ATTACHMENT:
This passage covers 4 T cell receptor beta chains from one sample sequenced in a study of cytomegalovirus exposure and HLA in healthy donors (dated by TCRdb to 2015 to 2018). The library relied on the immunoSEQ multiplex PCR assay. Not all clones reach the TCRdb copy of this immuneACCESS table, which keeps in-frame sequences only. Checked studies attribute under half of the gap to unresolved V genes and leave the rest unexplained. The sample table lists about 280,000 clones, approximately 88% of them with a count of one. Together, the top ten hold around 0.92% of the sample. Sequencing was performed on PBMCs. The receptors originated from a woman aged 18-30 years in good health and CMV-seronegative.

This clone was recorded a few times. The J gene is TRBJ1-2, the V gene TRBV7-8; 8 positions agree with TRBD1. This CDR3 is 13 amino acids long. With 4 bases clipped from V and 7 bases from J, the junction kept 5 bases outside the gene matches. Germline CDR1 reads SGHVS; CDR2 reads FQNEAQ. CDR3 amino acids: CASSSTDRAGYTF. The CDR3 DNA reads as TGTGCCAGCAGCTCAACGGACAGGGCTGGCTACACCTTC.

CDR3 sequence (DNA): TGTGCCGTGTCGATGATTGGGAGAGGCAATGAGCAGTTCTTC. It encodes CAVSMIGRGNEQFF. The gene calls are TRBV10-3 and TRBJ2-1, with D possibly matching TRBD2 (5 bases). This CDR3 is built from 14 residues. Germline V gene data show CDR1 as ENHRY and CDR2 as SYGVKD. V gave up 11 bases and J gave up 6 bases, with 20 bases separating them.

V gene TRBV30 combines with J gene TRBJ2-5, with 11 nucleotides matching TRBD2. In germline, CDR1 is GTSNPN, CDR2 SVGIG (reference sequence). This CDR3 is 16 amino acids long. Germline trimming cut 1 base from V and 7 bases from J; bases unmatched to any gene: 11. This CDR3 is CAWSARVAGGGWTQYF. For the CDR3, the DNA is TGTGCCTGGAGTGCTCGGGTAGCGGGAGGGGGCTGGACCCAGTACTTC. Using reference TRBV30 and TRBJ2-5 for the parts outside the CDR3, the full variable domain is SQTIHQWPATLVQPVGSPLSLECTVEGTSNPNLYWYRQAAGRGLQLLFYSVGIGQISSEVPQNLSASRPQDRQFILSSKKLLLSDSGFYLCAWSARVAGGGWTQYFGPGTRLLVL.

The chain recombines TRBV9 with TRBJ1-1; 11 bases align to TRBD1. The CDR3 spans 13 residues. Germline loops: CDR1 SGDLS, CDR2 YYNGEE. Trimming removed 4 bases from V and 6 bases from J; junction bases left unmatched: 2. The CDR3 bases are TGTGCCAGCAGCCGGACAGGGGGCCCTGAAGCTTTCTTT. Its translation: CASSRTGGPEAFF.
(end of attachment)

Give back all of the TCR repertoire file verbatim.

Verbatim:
This passage covers 4 T cell receptor beta chains from one sample sequenced in a study of cytomegalovirus exposure and HLA in healthy donors (dated by TCRdb to 2015 to 2018). The library relied on the immunoSEQ multiplex PCR assay. Not all clones reach the TCRdb copy of this immuneACCESS table, which keeps in-frame sequences only. Checked studies attribute under half of the gap to unresolved V genes and leave the rest unexplained. The sample table lists about 280,000 clones, approximately 88% of them with a count of one. Together, the top ten hold around 0.92% of the sample. Sequencing was performed on PBMCs. The receptors originated from a woman aged 18-30 years in good health and CMV-seronegative.

This clone was recorded a few times. The J gene is TRBJ1-2, the V gene TRBV7-8; 8 positions agree with TRBD1. This CDR3 is 13 amino acids long. With 4 bases clipped from V and 7 bases from J, the junction kept 5 bases outside the gene matches. Germline CDR1 reads SGHVS; CDR2 reads FQNEAQ. CDR3 amino acids: CASSSTDRAGYTF. The CDR3 DNA reads as TGTGCCAGCAGCTCAACGGACAGGGCTGGCTACACCTTC.

CDR3 sequence (DNA): TGTGCCGTGTCGATGATTGGGAGAGGCAATGAGCAGTTCTTC. It encodes CAVSMIGRGNEQFF. The gene calls are TRBV10-3 and TRBJ2-1, with D possibly matching TRBD2 (5 bases). This CDR3 is built from 14 residues. Germline V gene data show CDR1 as ENHRY and CDR2 as SYGVKD. V gave up 11 bases and J gave up 6 bases, with 20 bases separating them.

V gene TRBV30 combines with J gene TRBJ2-5, with 11 nucleotides matching TRBD2. In germline, CDR1 is GTSNPN, CDR2 SVGIG (reference sequence). This CDR3 is 16 amino acids long. Germline trimming cut 1 base from V and 7 bases from J; bases unmatched to any gene: 11. This CDR3 is CAWSARVAGGGWTQYF. For the CDR3, the DNA is TGTGCCTGGAGTGCTCGGGTAGCGGGAGGGGGCTGGACCCAGTACTTC. Using reference TRBV30 and TRBJ2-5 for the parts outside the CDR3, the full variable domain is SQTIHQWPATLVQPVGSPLSLECTVEGTSNPNLYWYRQAAGRGLQLLFYSVGIGQISSEVPQNLSASRPQDRQFILSSKKLLLSDSGFYLCAWSARVAGGGWTQYFGPGTRLLVL.

The chain recombines TRBV9 with TRBJ1-1; 11 bases align to TRBD1. The CDR3 spans 13 residues. Germline loops: CDR1 SGDLS, CDR2 YYNGEE. Trimming removed 4 bases from V and 6 bases from J; junction bases left unmatched: 2. The CDR3 bases are TGTGCCAGCAGCCGGACAGGGGGCCCTGAAGCTTTCTTT. Its translation: CASSRTGGPEAFF.